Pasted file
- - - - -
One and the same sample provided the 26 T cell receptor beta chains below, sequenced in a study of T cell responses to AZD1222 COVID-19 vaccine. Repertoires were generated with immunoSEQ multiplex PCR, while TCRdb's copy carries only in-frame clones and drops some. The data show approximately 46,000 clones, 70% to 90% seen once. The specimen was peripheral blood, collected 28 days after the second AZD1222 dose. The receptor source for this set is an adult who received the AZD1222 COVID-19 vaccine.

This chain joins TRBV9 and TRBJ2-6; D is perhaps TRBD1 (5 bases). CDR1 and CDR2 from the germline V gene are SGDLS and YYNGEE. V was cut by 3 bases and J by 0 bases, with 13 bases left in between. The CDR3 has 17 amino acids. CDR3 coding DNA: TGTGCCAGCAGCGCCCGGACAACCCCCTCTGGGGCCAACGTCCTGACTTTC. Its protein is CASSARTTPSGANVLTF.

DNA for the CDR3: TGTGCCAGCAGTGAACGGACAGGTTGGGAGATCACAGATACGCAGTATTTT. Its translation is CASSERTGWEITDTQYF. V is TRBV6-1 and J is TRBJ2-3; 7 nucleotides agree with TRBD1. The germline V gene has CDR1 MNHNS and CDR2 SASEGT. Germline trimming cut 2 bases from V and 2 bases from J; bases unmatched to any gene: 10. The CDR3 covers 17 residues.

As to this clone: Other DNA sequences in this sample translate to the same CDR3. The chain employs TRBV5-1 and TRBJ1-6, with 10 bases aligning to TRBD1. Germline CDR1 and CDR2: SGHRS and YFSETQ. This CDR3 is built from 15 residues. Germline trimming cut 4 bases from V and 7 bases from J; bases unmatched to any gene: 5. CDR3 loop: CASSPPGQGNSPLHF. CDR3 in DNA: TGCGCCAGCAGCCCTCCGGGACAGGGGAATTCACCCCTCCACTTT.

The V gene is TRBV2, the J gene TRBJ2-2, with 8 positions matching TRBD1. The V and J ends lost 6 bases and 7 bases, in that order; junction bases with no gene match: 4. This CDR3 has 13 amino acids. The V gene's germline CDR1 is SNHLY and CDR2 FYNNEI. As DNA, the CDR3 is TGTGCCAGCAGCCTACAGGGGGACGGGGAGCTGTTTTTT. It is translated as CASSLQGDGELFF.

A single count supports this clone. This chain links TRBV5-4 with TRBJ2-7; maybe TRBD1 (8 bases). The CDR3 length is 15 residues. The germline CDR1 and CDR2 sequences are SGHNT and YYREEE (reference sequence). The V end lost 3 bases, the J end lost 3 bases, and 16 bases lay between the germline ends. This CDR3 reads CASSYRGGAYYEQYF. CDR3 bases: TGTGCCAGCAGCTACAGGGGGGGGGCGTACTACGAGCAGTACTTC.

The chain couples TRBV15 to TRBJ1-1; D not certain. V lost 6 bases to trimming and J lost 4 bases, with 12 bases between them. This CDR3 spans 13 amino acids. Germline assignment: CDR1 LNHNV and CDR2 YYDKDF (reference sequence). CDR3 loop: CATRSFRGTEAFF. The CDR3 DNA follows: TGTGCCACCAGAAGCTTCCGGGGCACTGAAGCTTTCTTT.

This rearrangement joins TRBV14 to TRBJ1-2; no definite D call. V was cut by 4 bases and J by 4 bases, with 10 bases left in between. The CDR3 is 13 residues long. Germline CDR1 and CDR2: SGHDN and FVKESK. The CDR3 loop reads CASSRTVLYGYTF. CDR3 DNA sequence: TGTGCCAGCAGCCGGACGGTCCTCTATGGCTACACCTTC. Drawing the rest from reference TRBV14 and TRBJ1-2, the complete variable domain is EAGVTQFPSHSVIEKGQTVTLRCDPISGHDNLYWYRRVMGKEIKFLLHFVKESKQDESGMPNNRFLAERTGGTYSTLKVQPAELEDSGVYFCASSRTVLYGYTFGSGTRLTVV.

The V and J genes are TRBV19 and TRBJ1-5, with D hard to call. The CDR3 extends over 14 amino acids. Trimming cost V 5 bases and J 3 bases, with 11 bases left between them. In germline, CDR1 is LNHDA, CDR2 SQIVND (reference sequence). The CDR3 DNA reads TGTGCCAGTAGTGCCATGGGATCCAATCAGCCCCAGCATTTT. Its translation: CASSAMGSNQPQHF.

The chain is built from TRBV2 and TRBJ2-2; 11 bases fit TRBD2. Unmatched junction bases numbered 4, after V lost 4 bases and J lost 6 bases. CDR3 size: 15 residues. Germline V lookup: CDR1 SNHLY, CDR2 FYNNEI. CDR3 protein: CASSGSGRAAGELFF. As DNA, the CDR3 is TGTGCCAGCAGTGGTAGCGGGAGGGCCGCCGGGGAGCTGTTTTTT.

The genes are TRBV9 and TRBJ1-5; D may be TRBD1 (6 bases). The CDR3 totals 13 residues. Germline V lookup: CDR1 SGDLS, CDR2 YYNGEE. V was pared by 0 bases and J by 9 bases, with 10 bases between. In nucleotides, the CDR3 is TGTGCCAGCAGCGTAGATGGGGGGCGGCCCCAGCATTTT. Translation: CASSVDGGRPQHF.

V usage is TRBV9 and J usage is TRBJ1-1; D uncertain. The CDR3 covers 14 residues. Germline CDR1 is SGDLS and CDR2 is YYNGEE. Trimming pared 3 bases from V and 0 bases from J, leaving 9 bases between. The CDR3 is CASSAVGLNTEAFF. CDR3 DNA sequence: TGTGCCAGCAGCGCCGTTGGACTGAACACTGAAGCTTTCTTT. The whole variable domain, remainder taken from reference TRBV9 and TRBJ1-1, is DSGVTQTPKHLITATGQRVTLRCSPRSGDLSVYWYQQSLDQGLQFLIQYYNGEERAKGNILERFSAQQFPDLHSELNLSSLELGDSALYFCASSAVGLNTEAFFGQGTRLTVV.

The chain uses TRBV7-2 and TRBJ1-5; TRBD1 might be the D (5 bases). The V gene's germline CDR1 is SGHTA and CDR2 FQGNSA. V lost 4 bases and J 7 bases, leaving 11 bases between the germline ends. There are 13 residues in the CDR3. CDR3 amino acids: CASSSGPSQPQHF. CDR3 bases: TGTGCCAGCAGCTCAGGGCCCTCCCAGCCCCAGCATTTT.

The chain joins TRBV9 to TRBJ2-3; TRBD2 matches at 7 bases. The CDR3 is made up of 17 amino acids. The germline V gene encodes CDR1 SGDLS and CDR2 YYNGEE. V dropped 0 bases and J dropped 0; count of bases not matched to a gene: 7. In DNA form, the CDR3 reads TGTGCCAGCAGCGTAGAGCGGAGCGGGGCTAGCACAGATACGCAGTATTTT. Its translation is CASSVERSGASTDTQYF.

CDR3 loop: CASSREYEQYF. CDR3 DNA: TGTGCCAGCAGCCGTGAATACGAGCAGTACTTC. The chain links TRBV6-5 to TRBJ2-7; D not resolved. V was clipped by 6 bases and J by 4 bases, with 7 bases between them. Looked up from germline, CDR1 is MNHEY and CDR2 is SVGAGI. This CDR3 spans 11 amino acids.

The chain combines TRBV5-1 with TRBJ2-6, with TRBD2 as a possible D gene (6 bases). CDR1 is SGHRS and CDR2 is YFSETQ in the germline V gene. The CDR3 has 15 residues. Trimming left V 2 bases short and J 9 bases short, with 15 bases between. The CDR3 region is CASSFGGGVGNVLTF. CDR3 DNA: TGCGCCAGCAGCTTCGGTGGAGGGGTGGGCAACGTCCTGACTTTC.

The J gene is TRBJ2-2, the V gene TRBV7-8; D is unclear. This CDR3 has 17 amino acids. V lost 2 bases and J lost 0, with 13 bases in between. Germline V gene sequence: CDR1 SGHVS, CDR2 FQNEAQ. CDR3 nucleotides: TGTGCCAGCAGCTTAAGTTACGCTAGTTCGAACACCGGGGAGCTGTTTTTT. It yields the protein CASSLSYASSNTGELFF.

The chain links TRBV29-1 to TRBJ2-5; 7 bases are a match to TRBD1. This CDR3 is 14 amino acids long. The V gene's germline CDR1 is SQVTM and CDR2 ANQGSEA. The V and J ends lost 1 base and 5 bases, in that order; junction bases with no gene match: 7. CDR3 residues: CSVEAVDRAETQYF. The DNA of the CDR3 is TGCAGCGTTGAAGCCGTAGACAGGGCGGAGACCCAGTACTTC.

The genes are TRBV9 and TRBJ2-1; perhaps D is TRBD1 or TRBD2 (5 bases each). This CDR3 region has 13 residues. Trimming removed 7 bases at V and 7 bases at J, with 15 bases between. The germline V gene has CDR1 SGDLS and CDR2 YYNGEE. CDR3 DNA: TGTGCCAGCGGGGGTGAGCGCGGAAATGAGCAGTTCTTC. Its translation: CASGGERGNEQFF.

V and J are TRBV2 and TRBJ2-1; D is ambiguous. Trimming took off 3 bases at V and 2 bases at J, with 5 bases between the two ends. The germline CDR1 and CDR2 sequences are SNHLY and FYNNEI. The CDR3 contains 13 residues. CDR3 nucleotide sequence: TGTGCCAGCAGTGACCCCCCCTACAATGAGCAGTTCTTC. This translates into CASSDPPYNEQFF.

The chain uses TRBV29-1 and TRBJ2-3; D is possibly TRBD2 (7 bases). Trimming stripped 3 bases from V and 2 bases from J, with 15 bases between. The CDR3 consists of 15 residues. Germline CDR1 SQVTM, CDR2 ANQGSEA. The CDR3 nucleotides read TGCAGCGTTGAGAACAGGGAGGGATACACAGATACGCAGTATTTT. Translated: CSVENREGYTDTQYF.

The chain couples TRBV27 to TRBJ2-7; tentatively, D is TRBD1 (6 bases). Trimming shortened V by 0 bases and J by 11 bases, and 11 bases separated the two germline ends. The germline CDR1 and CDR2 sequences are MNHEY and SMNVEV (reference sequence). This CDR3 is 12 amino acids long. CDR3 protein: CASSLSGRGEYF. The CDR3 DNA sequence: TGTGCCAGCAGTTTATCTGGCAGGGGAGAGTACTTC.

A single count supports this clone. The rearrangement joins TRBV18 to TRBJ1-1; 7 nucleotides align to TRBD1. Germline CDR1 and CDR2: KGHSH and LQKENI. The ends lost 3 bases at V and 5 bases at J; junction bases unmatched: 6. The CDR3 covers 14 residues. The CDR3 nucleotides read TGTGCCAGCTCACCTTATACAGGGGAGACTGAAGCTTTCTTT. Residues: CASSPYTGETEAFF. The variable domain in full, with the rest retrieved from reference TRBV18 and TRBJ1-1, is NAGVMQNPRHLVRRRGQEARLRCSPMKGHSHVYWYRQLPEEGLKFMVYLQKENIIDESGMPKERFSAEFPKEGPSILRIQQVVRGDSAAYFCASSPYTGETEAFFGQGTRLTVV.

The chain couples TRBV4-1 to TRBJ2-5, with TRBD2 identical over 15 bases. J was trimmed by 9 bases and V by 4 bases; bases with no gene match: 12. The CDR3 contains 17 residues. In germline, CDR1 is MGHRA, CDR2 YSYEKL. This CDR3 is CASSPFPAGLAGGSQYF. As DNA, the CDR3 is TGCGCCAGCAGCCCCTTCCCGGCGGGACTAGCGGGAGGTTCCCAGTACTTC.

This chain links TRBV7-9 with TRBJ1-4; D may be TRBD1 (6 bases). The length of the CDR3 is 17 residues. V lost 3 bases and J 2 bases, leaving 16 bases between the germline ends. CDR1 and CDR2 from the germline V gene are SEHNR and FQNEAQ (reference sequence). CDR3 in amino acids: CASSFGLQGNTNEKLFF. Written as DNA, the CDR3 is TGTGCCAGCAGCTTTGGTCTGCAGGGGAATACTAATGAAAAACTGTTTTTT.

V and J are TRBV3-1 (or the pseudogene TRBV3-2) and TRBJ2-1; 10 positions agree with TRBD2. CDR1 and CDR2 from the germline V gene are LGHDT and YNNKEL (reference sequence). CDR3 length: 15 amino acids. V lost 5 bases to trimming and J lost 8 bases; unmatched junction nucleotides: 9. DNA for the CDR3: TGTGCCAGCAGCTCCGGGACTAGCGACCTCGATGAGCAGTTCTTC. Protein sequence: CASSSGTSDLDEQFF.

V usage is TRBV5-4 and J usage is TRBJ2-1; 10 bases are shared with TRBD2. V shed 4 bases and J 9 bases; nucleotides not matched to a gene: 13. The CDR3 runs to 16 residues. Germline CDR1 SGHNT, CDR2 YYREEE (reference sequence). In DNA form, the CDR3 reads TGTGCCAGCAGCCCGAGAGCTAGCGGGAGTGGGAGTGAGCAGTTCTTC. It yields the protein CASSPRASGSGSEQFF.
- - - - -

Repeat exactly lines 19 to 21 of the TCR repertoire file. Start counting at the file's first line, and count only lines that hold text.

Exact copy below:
The genes are TRBV9 and TRBJ2-1; perhaps D is TRBD1 or TRBD2 (5 bases each). This CDR3 region has 13 residues. Trimming removed 7 bases at V and 7 bases at J, with 15 bases between. The germline V gene has CDR1 SGDLS and CDR2 YYNGEE. CDR3 DNA: TGTGCCAGCGGGGGTGAGCGCGGAAATGAGCAGTTCTTC. Its translation: CASGGERGNEQFF.

V and J are TRBV2 and TRBJ2-1; D is ambiguous. Trimming took off 3 bases at V and 2 bases at J, with 5 bases between the two ends. The germline CDR1 and CDR2 sequences are SNHLY and FYNNEI. The CDR3 contains 13 residues. CDR3 nucleotide sequence: TGTGCCAGCAGTGACCCCCCCTACAATGAGCAGTTCTTC. This translates into CASSDPPYNEQFF.

The chain uses TRBV29-1 and TRBJ2-3; D is possibly TRBD2 (7 bases). Trimming stripped 3 bases from V and 2 bases from J, with 15 bases between. The CDR3 consists of 15 residues. Germline CDR1 SQVTM, CDR2 ANQGSEA. The CDR3 nucleotides read TGCAGCGTTGAGAACAGGGAGGGATACACAGATACGCAGTATTTT. Translated: CSVENREGYTDTQYF.